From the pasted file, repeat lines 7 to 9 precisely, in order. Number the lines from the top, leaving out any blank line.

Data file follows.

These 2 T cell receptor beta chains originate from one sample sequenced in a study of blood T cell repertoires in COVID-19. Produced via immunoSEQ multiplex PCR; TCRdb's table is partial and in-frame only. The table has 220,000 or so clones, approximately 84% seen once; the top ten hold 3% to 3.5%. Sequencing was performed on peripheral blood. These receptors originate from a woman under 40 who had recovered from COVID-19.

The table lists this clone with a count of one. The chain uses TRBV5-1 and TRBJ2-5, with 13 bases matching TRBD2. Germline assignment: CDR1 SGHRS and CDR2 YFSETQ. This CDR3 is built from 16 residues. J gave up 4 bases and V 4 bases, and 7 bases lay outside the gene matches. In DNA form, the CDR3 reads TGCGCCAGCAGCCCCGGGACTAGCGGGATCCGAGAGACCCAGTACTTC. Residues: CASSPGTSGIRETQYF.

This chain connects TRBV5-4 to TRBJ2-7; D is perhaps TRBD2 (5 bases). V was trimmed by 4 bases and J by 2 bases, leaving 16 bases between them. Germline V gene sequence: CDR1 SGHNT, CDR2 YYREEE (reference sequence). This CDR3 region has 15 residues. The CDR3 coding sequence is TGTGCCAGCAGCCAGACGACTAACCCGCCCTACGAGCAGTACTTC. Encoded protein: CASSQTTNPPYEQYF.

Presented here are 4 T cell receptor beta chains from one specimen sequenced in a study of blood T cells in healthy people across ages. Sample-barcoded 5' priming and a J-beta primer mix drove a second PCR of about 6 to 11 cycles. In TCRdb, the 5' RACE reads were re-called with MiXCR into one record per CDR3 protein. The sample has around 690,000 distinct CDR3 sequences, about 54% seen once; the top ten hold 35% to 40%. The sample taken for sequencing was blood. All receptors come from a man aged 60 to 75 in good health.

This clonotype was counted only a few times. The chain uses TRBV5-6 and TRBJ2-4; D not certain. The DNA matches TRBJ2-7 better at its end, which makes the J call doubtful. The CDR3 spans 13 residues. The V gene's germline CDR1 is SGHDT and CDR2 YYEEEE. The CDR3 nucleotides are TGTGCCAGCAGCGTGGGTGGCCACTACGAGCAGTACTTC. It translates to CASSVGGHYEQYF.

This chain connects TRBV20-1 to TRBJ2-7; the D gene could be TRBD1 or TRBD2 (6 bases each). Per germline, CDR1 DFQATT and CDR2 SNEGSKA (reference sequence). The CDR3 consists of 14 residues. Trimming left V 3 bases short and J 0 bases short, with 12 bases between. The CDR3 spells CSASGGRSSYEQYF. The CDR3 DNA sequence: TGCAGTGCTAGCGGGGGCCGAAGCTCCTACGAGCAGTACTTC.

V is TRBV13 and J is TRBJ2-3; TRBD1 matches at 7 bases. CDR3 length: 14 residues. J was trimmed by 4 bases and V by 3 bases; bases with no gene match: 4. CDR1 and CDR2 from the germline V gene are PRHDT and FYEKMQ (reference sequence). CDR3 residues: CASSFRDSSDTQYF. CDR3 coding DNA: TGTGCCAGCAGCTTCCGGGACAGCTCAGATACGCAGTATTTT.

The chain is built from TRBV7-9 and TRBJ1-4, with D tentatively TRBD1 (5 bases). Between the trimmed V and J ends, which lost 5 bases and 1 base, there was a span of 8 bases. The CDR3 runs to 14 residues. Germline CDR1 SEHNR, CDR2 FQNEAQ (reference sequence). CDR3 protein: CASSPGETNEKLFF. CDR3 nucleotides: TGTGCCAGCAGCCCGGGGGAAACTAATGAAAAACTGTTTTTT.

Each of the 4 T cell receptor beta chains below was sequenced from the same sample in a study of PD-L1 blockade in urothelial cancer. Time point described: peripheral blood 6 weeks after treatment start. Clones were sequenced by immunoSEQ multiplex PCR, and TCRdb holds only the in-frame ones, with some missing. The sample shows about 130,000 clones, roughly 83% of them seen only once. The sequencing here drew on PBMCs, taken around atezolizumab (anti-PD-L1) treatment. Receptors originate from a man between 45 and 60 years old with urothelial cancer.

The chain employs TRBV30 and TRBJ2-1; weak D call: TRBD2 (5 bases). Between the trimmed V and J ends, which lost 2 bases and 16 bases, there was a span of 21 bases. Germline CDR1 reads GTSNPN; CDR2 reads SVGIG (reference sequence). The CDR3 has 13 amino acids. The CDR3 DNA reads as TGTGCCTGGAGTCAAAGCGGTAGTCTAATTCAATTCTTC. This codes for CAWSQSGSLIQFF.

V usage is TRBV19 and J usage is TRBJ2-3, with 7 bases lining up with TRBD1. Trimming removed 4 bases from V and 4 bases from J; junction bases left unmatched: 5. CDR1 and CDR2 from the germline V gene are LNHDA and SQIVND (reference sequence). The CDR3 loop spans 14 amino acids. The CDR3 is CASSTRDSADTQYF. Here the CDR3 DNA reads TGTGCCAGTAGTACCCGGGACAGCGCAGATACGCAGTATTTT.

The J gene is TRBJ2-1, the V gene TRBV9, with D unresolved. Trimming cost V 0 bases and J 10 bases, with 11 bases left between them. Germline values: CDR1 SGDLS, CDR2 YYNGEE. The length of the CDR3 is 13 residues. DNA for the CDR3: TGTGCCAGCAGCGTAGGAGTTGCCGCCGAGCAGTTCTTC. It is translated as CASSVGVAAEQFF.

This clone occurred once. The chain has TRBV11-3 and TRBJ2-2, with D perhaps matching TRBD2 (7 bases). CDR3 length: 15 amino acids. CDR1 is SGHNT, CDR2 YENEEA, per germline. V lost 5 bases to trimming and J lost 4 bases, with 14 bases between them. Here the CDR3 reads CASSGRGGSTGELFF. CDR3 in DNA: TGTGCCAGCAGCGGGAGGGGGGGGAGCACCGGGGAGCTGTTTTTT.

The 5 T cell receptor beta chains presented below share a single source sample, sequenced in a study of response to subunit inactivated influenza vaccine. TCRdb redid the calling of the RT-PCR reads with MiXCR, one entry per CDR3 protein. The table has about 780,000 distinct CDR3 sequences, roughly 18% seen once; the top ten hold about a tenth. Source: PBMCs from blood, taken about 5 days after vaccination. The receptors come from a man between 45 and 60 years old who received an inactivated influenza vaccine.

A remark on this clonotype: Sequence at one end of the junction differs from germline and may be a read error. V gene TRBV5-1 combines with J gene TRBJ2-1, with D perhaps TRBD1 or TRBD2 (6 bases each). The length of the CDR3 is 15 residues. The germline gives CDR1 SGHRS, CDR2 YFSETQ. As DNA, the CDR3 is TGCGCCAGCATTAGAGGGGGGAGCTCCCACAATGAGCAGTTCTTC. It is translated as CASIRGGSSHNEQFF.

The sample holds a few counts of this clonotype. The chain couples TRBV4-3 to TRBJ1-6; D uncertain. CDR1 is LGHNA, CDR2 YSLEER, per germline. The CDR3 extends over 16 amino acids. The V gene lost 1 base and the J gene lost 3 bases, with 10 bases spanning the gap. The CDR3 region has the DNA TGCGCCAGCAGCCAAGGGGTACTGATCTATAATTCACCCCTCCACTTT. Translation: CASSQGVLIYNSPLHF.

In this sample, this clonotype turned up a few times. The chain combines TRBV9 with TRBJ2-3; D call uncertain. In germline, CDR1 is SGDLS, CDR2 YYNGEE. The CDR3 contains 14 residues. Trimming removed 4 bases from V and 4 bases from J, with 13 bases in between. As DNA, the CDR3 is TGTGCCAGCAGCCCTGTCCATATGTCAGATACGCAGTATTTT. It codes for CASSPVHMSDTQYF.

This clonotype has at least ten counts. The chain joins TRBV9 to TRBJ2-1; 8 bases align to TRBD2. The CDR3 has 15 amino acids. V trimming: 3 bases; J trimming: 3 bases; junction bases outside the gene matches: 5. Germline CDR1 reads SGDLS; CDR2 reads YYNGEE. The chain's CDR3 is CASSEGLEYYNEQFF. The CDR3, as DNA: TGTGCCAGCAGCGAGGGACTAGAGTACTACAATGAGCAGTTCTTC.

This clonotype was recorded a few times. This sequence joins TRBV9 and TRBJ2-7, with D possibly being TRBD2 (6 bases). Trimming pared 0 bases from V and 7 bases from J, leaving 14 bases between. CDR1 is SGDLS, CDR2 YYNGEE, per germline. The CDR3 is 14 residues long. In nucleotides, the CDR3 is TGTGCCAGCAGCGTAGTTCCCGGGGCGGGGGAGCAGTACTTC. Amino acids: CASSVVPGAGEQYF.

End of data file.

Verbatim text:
V is TRBV13 and J is TRBJ2-3; TRBD1 matches at 7 bases. CDR3 length: 14 residues. J was trimmed by 4 bases and V by 3 bases; bases with no gene match: 4. CDR1 and CDR2 from the germline V gene are PRHDT and FYEKMQ (reference sequence). CDR3 residues: CASSFRDSSDTQYF. CDR3 coding DNA: TGTGCCAGCAGCTTCCGGGACAGCTCAGATACGCAGTATTTT.

The chain is built from TRBV7-9 and TRBJ1-4, with D tentatively TRBD1 (5 bases). Between the trimmed V and J ends, which lost 5 bases and 1 base, there was a span of 8 bases. The CDR3 runs to 14 residues. Germline CDR1 SEHNR, CDR2 FQNEAQ (reference sequence). CDR3 protein: CASSPGETNEKLFF. CDR3 nucleotides: TGTGCCAGCAGCCCGGGGGAAACTAATGAAAAACTGTTTTTT.

Each of the 4 T cell receptor beta chains below was sequenced from the same sample in a study of PD-L1 blockade in urothelial cancer. Time point described: peripheral blood 6 weeks after treatment start. Clones were sequenced by immunoSEQ multiplex PCR, and TCRdb holds only the in-frame ones, with some missing. The sample shows about 130,000 clones, roughly 83% of them seen only once. The sequencing here drew on PBMCs, taken around atezolizumab (anti-PD-L1) treatment. Receptors originate from a man between 45 and 60 years old with urothelial cancer.